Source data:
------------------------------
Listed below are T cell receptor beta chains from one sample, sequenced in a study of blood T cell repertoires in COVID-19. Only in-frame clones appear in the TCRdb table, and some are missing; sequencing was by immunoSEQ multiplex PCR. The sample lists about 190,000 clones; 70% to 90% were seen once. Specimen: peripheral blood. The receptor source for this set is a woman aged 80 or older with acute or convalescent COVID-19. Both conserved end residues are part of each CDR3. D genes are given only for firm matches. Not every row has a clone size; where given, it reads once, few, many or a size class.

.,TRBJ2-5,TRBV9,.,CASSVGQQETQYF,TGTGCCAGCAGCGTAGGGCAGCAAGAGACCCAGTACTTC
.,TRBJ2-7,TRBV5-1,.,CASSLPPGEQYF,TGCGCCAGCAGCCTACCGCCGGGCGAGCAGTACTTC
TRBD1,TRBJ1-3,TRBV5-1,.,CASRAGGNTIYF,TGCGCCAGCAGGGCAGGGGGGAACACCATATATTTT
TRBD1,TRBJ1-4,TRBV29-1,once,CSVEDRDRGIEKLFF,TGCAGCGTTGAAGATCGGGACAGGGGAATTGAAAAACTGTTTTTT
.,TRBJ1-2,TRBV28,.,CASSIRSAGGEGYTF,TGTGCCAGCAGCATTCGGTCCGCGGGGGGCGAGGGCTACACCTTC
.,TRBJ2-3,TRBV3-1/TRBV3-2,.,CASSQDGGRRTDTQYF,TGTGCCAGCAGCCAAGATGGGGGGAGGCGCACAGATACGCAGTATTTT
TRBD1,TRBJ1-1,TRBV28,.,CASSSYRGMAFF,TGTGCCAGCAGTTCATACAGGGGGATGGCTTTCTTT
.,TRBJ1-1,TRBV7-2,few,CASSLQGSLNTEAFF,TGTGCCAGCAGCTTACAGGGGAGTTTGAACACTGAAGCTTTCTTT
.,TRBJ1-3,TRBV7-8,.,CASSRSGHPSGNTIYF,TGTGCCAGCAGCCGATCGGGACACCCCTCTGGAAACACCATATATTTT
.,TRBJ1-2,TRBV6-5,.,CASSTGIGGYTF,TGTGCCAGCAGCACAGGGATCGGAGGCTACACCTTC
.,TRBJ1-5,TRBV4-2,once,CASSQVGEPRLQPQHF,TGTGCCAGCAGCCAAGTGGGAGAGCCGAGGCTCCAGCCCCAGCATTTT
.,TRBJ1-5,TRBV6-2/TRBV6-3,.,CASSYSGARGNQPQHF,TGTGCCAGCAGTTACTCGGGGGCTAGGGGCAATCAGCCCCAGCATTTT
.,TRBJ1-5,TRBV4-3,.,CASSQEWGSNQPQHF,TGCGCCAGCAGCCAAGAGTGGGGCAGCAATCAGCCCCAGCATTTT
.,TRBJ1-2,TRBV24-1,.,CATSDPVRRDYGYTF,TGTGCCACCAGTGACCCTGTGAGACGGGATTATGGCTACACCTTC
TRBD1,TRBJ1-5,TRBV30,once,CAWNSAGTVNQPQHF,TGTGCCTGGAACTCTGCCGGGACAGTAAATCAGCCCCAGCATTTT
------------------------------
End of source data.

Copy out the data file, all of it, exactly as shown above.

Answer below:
Listed below are T cell receptor beta chains from one sample, sequenced in a study of blood T cell repertoires in COVID-19. Only in-frame clones appear in the TCRdb table, and some are missing; sequencing was by immunoSEQ multiplex PCR. The sample lists about 190,000 clones; 70% to 90% were seen once. Specimen: peripheral blood. The receptor source for this set is a woman aged 80 or older with acute or convalescent COVID-19. Both conserved end residues are part of each CDR3. D genes are given only for firm matches. Not every row has a clone size; where given, it reads once, few, many or a size class.

.,TRBJ2-5,TRBV9,.,CASSVGQQETQYF,TGTGCCAGCAGCGTAGGGCAGCAAGAGACCCAGTACTTC
.,TRBJ2-7,TRBV5-1,.,CASSLPPGEQYF,TGCGCCAGCAGCCTACCGCCGGGCGAGCAGTACTTC
TRBD1,TRBJ1-3,TRBV5-1,.,CASRAGGNTIYF,TGCGCCAGCAGGGCAGGGGGGAACACCATATATTTT
TRBD1,TRBJ1-4,TRBV29-1,once,CSVEDRDRGIEKLFF,TGCAGCGTTGAAGATCGGGACAGGGGAATTGAAAAACTGTTTTTT
.,TRBJ1-2,TRBV28,.,CASSIRSAGGEGYTF,TGTGCCAGCAGCATTCGGTCCGCGGGGGGCGAGGGCTACACCTTC
.,TRBJ2-3,TRBV3-1/TRBV3-2,.,CASSQDGGRRTDTQYF,TGTGCCAGCAGCCAAGATGGGGGGAGGCGCACAGATACGCAGTATTTT
TRBD1,TRBJ1-1,TRBV28,.,CASSSYRGMAFF,TGTGCCAGCAGTTCATACAGGGGGATGGCTTTCTTT
.,TRBJ1-1,TRBV7-2,few,CASSLQGSLNTEAFF,TGTGCCAGCAGCTTACAGGGGAGTTTGAACACTGAAGCTTTCTTT
.,TRBJ1-3,TRBV7-8,.,CASSRSGHPSGNTIYF,TGTGCCAGCAGCCGATCGGGACACCCCTCTGGAAACACCATATATTTT
.,TRBJ1-2,TRBV6-5,.,CASSTGIGGYTF,TGTGCCAGCAGCACAGGGATCGGAGGCTACACCTTC
.,TRBJ1-5,TRBV4-2,once,CASSQVGEPRLQPQHF,TGTGCCAGCAGCCAAGTGGGAGAGCCGAGGCTCCAGCCCCAGCATTTT
.,TRBJ1-5,TRBV6-2/TRBV6-3,.,CASSYSGARGNQPQHF,TGTGCCAGCAGTTACTCGGGGGCTAGGGGCAATCAGCCCCAGCATTTT
.,TRBJ1-5,TRBV4-3,.,CASSQEWGSNQPQHF,TGCGCCAGCAGCCAAGAGTGGGGCAGCAATCAGCCCCAGCATTTT
.,TRBJ1-2,TRBV24-1,.,CATSDPVRRDYGYTF,TGTGCCACCAGTGACCCTGTGAGACGGGATTATGGCTACACCTTC
TRBD1,TRBJ1-5,TRBV30,once,CAWNSAGTVNQPQHF,TGTGCCTGGAACTCTGCCGGGACAGTAAATCAGCCCCAGCATTTT